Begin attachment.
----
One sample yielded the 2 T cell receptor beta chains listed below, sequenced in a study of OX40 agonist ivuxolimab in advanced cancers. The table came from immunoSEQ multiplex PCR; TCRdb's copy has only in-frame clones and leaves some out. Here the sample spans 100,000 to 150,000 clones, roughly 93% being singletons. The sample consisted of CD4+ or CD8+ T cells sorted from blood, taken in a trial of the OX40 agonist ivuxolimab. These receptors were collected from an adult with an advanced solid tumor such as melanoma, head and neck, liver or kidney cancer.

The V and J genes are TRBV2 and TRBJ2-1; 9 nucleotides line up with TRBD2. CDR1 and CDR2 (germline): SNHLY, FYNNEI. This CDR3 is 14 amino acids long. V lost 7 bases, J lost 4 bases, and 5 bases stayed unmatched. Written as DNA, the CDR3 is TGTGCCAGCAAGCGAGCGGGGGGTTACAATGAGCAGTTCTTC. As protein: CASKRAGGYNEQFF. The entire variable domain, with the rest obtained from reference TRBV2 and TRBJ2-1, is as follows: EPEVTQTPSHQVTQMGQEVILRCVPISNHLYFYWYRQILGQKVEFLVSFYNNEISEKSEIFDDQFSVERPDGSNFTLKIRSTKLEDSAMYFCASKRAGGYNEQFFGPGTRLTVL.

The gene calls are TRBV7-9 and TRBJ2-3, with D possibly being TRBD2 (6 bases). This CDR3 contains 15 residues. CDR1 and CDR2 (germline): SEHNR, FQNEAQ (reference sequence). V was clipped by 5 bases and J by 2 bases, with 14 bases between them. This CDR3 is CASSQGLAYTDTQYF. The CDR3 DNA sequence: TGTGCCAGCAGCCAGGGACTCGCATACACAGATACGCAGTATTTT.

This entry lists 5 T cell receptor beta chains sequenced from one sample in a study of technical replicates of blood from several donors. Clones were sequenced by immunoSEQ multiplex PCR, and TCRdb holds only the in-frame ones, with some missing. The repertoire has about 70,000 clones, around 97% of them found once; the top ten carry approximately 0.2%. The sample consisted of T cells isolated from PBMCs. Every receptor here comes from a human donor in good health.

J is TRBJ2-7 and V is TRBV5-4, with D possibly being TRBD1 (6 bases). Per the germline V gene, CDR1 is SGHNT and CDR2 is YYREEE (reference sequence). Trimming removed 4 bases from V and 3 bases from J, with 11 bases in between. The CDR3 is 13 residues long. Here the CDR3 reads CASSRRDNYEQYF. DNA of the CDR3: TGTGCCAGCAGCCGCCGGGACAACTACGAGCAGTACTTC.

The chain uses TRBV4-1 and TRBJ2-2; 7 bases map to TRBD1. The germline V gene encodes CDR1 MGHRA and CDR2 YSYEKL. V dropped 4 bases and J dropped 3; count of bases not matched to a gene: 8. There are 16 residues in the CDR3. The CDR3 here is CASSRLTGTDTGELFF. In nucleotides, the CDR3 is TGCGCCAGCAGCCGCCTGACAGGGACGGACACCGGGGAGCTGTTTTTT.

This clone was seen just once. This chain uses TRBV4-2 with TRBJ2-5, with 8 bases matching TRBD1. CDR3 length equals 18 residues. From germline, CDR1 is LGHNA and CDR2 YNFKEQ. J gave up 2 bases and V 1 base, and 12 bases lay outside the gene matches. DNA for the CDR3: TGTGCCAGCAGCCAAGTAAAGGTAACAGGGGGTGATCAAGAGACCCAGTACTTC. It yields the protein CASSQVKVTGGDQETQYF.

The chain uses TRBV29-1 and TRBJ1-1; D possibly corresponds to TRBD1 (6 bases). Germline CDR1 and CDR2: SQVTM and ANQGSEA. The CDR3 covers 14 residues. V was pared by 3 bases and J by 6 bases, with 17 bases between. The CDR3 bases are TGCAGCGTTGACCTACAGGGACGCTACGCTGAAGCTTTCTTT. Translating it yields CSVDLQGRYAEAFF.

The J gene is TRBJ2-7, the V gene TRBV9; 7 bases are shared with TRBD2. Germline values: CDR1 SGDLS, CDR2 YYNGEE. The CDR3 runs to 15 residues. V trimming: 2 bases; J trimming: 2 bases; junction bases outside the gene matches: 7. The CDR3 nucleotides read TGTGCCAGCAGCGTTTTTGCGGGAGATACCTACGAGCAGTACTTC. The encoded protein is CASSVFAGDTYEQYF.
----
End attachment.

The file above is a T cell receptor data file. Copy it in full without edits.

One sample yielded the 2 T cell receptor beta chains listed below, sequenced in a study of OX40 agonist ivuxolimab in advanced cancers. The table came from immunoSEQ multiplex PCR; TCRdb's copy has only in-frame clones and leaves some out. Here the sample spans 100,000 to 150,000 clones, roughly 93% being singletons. The sample consisted of CD4+ or CD8+ T cells sorted from blood, taken in a trial of the OX40 agonist ivuxolimab. These receptors were collected from an adult with an advanced solid tumor such as melanoma, head and neck, liver or kidney cancer.

The V and J genes are TRBV2 and TRBJ2-1; 9 nucleotides line up with TRBD2. CDR1 and CDR2 (germline): SNHLY, FYNNEI. This CDR3 is 14 amino acids long. V lost 7 bases, J lost 4 bases, and 5 bases stayed unmatched. Written as DNA, the CDR3 is TGTGCCAGCAAGCGAGCGGGGGGTTACAATGAGCAGTTCTTC. As protein: CASKRAGGYNEQFF. The entire variable domain, with the rest obtained from reference TRBV2 and TRBJ2-1, is as follows: EPEVTQTPSHQVTQMGQEVILRCVPISNHLYFYWYRQILGQKVEFLVSFYNNEISEKSEIFDDQFSVERPDGSNFTLKIRSTKLEDSAMYFCASKRAGGYNEQFFGPGTRLTVL.

The gene calls are TRBV7-9 and TRBJ2-3, with D possibly being TRBD2 (6 bases). This CDR3 contains 15 residues. CDR1 and CDR2 (germline): SEHNR, FQNEAQ (reference sequence). V was clipped by 5 bases and J by 2 bases, with 14 bases between them. This CDR3 is CASSQGLAYTDTQYF. The CDR3 DNA sequence: TGTGCCAGCAGCCAGGGACTCGCATACACAGATACGCAGTATTTT.

This entry lists 5 T cell receptor beta chains sequenced from one sample in a study of technical replicates of blood from several donors. Clones were sequenced by immunoSEQ multiplex PCR, and TCRdb holds only the in-frame ones, with some missing. The repertoire has about 70,000 clones, around 97% of them found once; the top ten carry approximately 0.2%. The sample consisted of T cells isolated from PBMCs. Every receptor here comes from a human donor in good health.

J is TRBJ2-7 and V is TRBV5-4, with D possibly being TRBD1 (6 bases). Per the germline V gene, CDR1 is SGHNT and CDR2 is YYREEE (reference sequence). Trimming removed 4 bases from V and 3 bases from J, with 11 bases in between. The CDR3 is 13 residues long. Here the CDR3 reads CASSRRDNYEQYF. DNA of the CDR3: TGTGCCAGCAGCCGCCGGGACAACTACGAGCAGTACTTC.

The chain uses TRBV4-1 and TRBJ2-2; 7 bases map to TRBD1. The germline V gene encodes CDR1 MGHRA and CDR2 YSYEKL. V dropped 4 bases and J dropped 3; count of bases not matched to a gene: 8. There are 16 residues in the CDR3. The CDR3 here is CASSRLTGTDTGELFF. In nucleotides, the CDR3 is TGCGCCAGCAGCCGCCTGACAGGGACGGACACCGGGGAGCTGTTTTTT.

This clone was seen just once. This chain uses TRBV4-2 with TRBJ2-5, with 8 bases matching TRBD1. CDR3 length equals 18 residues. From germline, CDR1 is LGHNA and CDR2 YNFKEQ. J gave up 2 bases and V 1 base, and 12 bases lay outside the gene matches. DNA for the CDR3: TGTGCCAGCAGCCAAGTAAAGGTAACAGGGGGTGATCAAGAGACCCAGTACTTC. It yields the protein CASSQVKVTGGDQETQYF.

The chain uses TRBV29-1 and TRBJ1-1; D possibly corresponds to TRBD1 (6 bases). Germline CDR1 and CDR2: SQVTM and ANQGSEA. The CDR3 covers 14 residues. V was pared by 3 bases and J by 6 bases, with 17 bases between. The CDR3 bases are TGCAGCGTTGACCTACAGGGACGCTACGCTGAAGCTTTCTTT. Translating it yields CSVDLQGRYAEAFF.

The J gene is TRBJ2-7, the V gene TRBV9; 7 bases are shared with TRBD2. Germline values: CDR1 SGDLS, CDR2 YYNGEE. The CDR3 runs to 15 residues. V trimming: 2 bases; J trimming: 2 bases; junction bases outside the gene matches: 7. The CDR3 nucleotides read TGTGCCAGCAGCGTTTTTGCGGGAGATACCTACGAGCAGTACTTC. The encoded protein is CASSVFAGDTYEQYF.